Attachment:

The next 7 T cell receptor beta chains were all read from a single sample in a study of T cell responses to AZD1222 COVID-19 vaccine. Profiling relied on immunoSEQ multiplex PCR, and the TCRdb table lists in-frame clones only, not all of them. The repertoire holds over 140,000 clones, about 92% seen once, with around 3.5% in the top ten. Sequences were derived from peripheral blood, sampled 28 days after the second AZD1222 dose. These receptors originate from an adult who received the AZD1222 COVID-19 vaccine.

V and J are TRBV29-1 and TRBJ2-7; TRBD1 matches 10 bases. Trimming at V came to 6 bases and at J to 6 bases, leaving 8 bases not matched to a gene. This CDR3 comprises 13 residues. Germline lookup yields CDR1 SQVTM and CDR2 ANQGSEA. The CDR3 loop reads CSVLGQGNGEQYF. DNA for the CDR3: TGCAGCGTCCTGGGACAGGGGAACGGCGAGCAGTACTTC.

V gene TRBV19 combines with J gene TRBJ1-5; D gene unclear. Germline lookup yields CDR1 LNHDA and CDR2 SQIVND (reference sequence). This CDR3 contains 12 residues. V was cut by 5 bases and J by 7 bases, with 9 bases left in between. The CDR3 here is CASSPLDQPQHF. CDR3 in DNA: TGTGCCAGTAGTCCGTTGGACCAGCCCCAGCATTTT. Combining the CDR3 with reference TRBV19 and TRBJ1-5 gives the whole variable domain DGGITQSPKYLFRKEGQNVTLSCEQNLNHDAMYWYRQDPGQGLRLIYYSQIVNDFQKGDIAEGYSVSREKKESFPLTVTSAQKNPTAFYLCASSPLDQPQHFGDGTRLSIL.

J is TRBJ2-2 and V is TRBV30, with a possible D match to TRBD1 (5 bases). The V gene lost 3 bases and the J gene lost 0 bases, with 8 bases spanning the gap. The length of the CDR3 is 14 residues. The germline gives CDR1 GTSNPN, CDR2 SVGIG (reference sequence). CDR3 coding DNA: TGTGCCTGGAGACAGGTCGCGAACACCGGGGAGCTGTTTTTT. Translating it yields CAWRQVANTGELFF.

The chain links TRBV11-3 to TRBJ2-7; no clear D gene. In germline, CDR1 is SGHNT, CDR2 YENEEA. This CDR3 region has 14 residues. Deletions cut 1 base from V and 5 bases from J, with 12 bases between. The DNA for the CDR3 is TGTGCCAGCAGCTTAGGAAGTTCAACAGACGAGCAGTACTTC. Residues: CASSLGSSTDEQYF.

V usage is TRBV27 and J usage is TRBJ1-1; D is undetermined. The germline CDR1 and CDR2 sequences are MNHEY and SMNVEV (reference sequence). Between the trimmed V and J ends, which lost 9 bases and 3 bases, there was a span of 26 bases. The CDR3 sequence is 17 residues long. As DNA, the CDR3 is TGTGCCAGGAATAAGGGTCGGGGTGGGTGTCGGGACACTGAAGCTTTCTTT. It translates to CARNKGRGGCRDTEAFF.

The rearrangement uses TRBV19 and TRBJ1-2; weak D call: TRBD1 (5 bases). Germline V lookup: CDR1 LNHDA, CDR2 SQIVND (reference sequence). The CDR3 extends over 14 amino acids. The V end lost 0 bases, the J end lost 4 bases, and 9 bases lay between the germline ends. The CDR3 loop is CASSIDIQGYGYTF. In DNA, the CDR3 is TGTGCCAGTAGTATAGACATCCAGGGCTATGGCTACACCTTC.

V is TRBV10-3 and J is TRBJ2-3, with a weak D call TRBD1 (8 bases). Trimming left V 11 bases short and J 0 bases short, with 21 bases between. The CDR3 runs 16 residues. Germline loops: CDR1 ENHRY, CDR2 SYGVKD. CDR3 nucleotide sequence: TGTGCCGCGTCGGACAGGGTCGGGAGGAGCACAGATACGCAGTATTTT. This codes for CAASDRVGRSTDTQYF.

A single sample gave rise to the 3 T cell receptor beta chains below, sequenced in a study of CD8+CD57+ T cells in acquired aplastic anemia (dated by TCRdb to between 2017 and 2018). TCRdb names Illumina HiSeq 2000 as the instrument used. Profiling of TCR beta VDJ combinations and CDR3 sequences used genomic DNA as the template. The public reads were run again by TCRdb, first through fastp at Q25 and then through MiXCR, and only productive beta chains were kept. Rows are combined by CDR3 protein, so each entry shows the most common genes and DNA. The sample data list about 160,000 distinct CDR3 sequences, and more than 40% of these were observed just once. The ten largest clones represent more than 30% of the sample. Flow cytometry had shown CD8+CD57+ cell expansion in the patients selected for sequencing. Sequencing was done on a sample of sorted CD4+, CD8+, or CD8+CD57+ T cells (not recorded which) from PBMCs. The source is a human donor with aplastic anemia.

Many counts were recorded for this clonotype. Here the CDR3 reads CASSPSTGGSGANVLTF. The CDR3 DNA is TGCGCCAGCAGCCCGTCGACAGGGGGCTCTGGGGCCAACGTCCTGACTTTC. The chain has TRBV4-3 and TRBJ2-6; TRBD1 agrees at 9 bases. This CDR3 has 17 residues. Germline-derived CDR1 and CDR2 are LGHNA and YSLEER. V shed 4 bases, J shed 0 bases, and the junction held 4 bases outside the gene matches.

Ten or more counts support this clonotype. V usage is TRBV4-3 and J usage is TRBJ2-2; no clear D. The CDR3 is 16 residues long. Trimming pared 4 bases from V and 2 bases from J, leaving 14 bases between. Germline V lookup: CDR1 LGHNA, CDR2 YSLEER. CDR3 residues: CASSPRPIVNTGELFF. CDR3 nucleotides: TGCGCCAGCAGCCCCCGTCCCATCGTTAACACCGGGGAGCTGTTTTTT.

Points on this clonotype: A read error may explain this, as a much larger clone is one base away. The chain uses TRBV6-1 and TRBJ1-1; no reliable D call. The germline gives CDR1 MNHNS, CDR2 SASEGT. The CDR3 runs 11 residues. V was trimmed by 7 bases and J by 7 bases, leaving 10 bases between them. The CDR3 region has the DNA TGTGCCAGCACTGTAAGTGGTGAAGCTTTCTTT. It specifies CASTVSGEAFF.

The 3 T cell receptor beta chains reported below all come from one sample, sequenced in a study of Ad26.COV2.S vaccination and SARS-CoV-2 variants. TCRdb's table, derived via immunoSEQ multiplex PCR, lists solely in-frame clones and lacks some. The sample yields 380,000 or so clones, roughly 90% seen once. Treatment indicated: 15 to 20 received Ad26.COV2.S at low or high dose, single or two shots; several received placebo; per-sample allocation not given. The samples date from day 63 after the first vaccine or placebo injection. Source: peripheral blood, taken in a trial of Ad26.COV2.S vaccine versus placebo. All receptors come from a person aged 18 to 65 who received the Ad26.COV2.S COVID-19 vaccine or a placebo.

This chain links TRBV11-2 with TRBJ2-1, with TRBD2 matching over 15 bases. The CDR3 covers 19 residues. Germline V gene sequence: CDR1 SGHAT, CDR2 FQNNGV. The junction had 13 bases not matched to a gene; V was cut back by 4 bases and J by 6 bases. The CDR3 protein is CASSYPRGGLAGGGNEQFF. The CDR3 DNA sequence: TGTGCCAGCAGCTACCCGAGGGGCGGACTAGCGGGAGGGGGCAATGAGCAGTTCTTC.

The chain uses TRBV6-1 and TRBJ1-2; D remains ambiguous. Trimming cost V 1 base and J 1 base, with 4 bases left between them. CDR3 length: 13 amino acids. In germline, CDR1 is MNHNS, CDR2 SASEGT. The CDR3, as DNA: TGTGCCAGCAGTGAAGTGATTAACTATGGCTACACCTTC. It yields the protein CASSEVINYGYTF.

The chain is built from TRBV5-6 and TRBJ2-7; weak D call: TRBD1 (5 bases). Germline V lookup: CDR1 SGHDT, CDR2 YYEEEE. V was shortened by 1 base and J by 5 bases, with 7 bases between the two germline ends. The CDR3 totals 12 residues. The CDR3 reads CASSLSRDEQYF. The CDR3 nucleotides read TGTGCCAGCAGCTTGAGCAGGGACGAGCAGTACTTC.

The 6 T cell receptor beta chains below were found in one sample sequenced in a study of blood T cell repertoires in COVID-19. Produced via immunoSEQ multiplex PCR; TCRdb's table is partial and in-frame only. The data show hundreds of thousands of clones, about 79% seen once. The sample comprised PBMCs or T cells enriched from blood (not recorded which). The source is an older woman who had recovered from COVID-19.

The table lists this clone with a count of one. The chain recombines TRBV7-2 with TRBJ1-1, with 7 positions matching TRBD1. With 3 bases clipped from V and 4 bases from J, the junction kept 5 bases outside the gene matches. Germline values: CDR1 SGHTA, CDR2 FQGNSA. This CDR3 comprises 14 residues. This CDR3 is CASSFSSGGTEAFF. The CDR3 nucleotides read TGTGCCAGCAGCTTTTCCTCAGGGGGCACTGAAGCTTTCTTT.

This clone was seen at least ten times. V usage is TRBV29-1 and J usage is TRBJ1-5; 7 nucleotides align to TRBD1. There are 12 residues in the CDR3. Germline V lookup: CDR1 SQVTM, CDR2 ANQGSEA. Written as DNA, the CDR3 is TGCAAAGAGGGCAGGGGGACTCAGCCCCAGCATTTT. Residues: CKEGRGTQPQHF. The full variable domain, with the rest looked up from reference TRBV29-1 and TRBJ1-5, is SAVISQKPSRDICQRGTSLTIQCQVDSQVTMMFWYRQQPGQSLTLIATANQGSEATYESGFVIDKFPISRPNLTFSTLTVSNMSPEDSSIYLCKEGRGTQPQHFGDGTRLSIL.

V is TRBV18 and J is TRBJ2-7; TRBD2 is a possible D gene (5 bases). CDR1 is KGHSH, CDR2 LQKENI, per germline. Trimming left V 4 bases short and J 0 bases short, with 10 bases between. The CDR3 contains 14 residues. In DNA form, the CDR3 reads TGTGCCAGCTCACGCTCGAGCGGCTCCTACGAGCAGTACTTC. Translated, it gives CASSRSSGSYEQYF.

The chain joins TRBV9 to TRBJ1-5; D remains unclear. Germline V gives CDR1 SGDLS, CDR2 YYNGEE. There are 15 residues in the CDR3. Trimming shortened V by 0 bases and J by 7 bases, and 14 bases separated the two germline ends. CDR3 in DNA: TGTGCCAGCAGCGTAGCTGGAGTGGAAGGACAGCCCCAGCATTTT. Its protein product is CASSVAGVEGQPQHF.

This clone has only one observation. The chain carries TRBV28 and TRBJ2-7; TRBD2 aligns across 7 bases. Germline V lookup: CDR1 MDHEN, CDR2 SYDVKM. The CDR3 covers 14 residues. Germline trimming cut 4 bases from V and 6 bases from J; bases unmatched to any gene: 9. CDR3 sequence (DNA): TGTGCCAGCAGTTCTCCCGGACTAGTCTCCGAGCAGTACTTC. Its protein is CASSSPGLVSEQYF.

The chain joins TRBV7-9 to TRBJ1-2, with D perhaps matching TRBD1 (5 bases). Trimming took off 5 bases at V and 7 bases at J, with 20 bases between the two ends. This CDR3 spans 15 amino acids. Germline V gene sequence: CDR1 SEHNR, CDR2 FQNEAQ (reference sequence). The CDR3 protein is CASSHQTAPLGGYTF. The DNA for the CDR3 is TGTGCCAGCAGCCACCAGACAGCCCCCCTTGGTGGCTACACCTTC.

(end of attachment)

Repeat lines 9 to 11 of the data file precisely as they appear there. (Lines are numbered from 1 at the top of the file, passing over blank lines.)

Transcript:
A single sample gave rise to the 3 T cell receptor beta chains below, sequenced in a study of CD8+CD57+ T cells in acquired aplastic anemia (dated by TCRdb to between 2017 and 2018). TCRdb names Illumina HiSeq 2000 as the instrument used. Profiling of TCR beta VDJ combinations and CDR3 sequences used genomic DNA as the template. The public reads were run again by TCRdb, first through fastp at Q25 and then through MiXCR, and only productive beta chains were kept. Rows are combined by CDR3 protein, so each entry shows the most common genes and DNA. The sample data list about 160,000 distinct CDR3 sequences, and more than 40% of these were observed just once. The ten largest clones represent more than 30% of the sample. Flow cytometry had shown CD8+CD57+ cell expansion in the patients selected for sequencing. Sequencing was done on a sample of sorted CD4+, CD8+, or CD8+CD57+ T cells (not recorded which) from PBMCs. The source is a human donor with aplastic anemia.

Many counts were recorded for this clonotype. Here the CDR3 reads CASSPSTGGSGANVLTF. The CDR3 DNA is TGCGCCAGCAGCCCGTCGACAGGGGGCTCTGGGGCCAACGTCCTGACTTTC. The chain has TRBV4-3 and TRBJ2-6; TRBD1 agrees at 9 bases. This CDR3 has 17 residues. Germline-derived CDR1 and CDR2 are LGHNA and YSLEER. V shed 4 bases, J shed 0 bases, and the junction held 4 bases outside the gene matches.

Ten or more counts support this clonotype. V usage is TRBV4-3 and J usage is TRBJ2-2; no clear D. The CDR3 is 16 residues long. Trimming pared 4 bases from V and 2 bases from J, leaving 14 bases between. Germline V lookup: CDR1 LGHNA, CDR2 YSLEER. CDR3 residues: CASSPRPIVNTGELFF. CDR3 nucleotides: TGCGCCAGCAGCCCCCGTCCCATCGTTAACACCGGGGAGCTGTTTTTT.